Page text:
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Embassy Ankara says the Turks have told us they will insist on their procedures being followed but will not be heavy-handed in editing the list of candidates. The Greeks seem to accept this. They have played the affair in a very low key fashion throughout the last week. Leaving Iakovos aside, they have simply sought Turkish assurances that Church sensitivities be taken into account and they have made no démarche to the US or others. However, they would probably be upset if Meliton were dropped from the list or if the Turks felt compelled to appoint a new patriarch. For the moment, they seem to be letting matters take their own course to avoid a crisis in relations with Turkey.

One very remote legality Iakovos might resort to are the 1923 conventions concerning the rights of minorities—one element of which is respect for their religious practices. But this is rather way-out since the patriarchate has followed its own customary rules for years and very few go back to the 1923 general principles on minorities. However, Ankara is alert to this possibility. They told the Greeks they hoped they would not think of that route. The Greeks agreed and said they only wanted assurances Church sensitivities would generally be taken into account.

On Iakovosʼ protest that Turkey might have to select the Patriarch, Turkey has made clear that if the situation reaches that point they could amply justify it by pointing to Papadopoulosʼ brushing aside of Athens Holy Synod in 1967 and installing his own junta colleague as Patriarch of Athens.

The issue for the US is simply that the Turks have made their position clear and the Greeks themselves seem for the moment to be going along—since the future of the patriarchate itself could be at stake.

Ambassador Bush, understanding the pitfalls of our intervening, mainly wants to be sure we have covered the domestic political angle. He points out that any US approach to Waldheim would shortly get back to the Turks.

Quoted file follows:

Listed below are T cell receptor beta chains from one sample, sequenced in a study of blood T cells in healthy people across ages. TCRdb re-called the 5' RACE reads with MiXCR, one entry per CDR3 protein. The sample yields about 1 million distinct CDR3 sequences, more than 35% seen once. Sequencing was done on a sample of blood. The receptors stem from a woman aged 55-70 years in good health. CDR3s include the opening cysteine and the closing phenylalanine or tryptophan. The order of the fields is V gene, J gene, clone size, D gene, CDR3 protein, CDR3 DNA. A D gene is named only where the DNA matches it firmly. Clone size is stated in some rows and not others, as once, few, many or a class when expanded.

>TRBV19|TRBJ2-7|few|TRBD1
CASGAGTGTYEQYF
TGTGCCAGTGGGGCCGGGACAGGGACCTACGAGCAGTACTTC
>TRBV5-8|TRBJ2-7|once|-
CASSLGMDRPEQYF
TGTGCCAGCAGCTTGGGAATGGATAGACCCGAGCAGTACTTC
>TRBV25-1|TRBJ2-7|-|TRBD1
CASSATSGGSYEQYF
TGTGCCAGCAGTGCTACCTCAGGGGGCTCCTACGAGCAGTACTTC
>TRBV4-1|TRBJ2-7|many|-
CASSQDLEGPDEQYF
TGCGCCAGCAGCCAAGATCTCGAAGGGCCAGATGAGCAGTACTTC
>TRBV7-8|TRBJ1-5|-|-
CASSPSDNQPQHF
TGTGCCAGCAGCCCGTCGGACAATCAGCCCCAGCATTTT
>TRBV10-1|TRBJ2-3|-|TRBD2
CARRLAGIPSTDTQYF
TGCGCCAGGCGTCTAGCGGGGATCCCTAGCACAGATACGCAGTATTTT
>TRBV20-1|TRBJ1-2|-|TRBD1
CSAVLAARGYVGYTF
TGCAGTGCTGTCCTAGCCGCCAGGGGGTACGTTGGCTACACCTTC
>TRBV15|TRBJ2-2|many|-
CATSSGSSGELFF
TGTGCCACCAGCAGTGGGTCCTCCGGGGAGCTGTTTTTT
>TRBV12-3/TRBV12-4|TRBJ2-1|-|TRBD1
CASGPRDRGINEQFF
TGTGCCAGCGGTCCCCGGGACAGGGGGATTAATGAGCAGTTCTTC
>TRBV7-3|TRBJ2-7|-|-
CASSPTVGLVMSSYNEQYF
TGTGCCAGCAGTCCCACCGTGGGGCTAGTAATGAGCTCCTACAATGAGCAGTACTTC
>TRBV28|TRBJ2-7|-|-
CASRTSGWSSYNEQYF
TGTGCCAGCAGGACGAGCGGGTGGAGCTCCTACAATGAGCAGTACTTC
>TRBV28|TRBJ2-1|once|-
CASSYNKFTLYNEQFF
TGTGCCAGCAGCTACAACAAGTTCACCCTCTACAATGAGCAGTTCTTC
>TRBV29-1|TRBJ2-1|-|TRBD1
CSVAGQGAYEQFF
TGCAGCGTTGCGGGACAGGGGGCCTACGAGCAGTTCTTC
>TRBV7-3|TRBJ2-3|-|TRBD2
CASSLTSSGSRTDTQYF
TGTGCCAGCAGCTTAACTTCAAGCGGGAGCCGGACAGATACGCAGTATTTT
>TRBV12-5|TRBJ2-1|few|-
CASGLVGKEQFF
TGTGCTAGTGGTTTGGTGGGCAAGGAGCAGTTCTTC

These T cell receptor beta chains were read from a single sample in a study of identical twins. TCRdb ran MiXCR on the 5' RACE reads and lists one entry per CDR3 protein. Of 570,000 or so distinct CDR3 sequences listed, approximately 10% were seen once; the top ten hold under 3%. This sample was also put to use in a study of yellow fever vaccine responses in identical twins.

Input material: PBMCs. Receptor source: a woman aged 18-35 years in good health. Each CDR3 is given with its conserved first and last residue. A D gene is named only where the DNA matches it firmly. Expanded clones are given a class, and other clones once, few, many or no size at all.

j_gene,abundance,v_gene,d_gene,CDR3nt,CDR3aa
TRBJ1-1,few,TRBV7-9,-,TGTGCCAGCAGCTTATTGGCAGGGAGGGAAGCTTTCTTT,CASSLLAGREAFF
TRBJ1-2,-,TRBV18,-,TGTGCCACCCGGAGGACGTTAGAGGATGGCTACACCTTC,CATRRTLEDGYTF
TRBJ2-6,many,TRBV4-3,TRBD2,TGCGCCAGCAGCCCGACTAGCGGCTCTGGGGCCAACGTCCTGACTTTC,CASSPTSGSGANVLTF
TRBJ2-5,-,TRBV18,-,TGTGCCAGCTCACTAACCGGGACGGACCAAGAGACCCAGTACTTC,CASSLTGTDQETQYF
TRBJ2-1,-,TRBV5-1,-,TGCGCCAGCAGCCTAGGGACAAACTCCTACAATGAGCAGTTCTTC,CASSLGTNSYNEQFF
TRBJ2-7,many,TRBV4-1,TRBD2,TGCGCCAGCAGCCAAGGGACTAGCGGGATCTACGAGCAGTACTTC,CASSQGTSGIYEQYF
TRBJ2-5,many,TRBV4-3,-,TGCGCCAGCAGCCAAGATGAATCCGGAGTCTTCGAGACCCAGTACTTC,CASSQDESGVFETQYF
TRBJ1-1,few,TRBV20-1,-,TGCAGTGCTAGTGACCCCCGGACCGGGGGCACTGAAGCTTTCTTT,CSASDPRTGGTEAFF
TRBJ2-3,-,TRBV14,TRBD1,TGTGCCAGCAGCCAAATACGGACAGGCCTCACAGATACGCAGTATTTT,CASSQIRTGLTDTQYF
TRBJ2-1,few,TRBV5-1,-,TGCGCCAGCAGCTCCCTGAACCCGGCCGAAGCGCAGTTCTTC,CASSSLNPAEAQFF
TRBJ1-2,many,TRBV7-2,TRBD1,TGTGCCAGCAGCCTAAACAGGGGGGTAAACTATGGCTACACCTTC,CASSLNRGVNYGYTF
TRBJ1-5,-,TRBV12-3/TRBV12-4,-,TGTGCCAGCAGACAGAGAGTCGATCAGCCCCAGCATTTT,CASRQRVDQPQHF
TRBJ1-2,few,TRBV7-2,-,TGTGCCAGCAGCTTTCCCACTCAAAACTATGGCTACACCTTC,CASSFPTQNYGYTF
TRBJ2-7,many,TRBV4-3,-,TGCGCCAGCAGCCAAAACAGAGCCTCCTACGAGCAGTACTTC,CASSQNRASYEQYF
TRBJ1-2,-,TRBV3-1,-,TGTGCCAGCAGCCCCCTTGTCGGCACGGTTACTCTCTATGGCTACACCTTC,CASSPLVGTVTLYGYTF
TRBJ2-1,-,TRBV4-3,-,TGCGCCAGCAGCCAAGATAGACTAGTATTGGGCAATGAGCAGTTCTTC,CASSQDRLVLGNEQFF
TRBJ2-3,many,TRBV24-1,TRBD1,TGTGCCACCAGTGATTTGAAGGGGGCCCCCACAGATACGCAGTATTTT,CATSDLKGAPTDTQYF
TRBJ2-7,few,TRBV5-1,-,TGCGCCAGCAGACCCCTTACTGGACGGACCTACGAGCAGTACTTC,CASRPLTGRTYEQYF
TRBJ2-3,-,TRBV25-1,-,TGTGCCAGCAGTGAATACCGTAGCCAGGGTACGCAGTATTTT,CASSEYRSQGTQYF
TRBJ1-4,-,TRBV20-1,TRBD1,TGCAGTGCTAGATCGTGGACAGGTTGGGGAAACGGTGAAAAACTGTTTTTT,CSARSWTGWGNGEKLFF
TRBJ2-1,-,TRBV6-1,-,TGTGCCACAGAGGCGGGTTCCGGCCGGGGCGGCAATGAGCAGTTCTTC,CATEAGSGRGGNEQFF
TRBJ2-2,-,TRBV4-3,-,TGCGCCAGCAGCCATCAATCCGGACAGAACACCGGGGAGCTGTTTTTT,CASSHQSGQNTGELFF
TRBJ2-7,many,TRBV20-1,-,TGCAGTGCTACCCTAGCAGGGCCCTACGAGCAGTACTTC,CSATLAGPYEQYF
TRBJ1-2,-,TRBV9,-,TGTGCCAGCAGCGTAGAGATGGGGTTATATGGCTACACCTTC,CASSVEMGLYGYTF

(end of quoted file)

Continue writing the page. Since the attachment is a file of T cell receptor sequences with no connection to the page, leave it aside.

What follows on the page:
The fact is that the Turks for years have been harassing the Patriarchate, half wishing it would decide to withdraw. Given the Orthodox desire to stay in Istanbul, the Greeks at least seem to have resigned themselves to living with the situation. We are not likely to be able to change it.3

  1. Source: National Archives, Nixon Presidential Materials, NSC Files, Box 633, Country Files—Middle East, Turkey, Vol. III Jan 72–Dec 73. Secret; Exdis. Sent for information.
  2. Attached but not printed.
  3. Vice President Agnew telephoned Kissinger on July 7 at 10:25 a.m. to discuss the issue of Archbishop Iakovosʼs attendance of the election of the Ecumenical Patriarch. Kissinger told Agnew that the Turkish Government considered it “a matter of great national interest not to permit him to come.” Agnew and Kissinger agreed that it did not make sense to send an American church group that excluded the top Greek Orthodox churchman, but they agreed that there was little they could do. Agnew stated he would call Iakovos and tell him he had done everything he could, but he and the U.S. Government would have to withdraw from the matter in light of the Turkish stance. (Library of Congress, Manuscript Division, Kissinger Papers, Box 373, Telephone Conversations, Chronological File)